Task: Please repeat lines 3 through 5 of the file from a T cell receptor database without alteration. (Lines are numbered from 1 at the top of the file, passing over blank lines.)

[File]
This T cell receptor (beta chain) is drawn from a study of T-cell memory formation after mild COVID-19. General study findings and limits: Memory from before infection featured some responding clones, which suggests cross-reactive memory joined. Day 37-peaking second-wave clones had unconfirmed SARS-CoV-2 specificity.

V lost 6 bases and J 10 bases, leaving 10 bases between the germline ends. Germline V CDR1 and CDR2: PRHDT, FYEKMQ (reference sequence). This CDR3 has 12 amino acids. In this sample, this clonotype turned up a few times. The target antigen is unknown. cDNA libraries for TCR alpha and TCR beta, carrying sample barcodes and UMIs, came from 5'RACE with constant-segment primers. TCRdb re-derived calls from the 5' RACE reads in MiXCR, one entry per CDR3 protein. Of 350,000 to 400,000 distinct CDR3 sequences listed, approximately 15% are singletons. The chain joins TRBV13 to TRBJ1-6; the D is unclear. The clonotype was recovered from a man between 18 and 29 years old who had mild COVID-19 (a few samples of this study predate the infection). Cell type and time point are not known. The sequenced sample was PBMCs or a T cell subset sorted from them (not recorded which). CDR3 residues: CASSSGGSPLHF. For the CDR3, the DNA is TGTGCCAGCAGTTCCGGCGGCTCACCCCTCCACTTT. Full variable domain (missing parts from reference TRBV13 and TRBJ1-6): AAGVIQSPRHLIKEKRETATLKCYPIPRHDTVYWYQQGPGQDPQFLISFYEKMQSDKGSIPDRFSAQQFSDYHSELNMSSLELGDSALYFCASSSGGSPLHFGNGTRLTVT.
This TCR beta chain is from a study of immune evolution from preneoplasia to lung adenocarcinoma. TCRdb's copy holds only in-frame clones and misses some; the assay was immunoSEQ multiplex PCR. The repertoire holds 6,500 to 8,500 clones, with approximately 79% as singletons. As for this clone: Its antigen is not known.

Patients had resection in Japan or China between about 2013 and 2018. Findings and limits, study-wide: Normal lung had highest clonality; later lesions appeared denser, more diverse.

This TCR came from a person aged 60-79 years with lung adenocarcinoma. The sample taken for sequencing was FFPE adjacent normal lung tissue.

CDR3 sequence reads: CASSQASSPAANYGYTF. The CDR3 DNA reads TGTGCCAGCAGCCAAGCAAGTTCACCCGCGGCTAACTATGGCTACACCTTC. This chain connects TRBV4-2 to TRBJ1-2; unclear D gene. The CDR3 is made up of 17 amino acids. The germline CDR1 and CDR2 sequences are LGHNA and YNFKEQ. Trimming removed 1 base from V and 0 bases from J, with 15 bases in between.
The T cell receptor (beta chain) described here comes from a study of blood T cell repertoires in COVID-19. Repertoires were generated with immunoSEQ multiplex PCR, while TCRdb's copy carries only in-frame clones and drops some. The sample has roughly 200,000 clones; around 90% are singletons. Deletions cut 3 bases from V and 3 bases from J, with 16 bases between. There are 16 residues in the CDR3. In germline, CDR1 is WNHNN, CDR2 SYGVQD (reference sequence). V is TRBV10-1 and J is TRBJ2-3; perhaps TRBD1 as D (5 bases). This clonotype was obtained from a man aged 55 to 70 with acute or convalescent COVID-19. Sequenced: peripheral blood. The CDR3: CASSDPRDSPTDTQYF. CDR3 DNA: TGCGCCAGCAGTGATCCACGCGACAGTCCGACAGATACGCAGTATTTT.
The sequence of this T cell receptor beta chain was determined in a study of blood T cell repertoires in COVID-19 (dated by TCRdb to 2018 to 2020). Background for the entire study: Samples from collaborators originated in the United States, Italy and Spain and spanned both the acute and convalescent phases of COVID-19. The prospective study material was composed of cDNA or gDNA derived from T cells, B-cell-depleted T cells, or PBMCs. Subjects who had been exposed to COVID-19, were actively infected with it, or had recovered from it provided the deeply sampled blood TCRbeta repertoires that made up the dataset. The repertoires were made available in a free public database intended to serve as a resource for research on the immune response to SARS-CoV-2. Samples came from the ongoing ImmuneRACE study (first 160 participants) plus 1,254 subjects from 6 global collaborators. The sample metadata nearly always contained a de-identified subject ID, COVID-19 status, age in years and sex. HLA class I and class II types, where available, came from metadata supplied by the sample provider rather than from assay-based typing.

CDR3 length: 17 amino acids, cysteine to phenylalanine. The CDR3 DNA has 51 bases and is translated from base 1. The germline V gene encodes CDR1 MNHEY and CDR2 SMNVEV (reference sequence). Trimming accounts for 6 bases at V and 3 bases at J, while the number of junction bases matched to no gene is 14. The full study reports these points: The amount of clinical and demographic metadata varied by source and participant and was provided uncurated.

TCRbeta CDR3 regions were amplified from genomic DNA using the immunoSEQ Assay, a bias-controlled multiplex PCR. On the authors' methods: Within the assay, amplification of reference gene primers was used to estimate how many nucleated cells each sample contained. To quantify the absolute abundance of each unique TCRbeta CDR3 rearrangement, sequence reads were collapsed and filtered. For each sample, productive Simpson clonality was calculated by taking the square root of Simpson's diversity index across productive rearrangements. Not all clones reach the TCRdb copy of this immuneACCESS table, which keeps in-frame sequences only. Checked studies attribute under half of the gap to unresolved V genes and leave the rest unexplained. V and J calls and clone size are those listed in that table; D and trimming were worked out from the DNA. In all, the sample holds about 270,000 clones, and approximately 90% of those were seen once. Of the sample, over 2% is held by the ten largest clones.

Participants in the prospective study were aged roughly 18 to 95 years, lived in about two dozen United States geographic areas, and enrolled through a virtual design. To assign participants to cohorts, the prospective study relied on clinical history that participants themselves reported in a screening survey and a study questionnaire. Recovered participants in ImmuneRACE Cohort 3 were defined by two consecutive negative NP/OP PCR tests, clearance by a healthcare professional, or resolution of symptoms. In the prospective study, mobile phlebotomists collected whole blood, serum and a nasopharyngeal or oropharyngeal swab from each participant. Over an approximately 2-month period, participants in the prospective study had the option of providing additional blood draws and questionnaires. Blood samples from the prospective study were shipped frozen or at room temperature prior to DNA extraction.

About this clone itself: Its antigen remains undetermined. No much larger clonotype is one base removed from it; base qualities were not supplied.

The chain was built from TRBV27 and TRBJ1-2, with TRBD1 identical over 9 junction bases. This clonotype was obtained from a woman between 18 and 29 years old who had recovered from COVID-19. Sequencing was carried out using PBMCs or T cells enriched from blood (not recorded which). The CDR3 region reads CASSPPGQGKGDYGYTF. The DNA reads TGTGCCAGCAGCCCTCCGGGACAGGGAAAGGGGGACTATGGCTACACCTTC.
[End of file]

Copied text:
This TCR beta chain is from a study of immune evolution from preneoplasia to lung adenocarcinoma. TCRdb's copy holds only in-frame clones and misses some; the assay was immunoSEQ multiplex PCR. The repertoire holds 6,500 to 8,500 clones, with approximately 79% as singletons. As for this clone: Its antigen is not known.

Patients had resection in Japan or China between about 2013 and 2018. Findings and limits, study-wide: Normal lung had highest clonality; later lesions appeared denser, more diverse.

This TCR came from a person aged 60-79 years with lung adenocarcinoma. The sample taken for sequencing was FFPE adjacent normal lung tissue.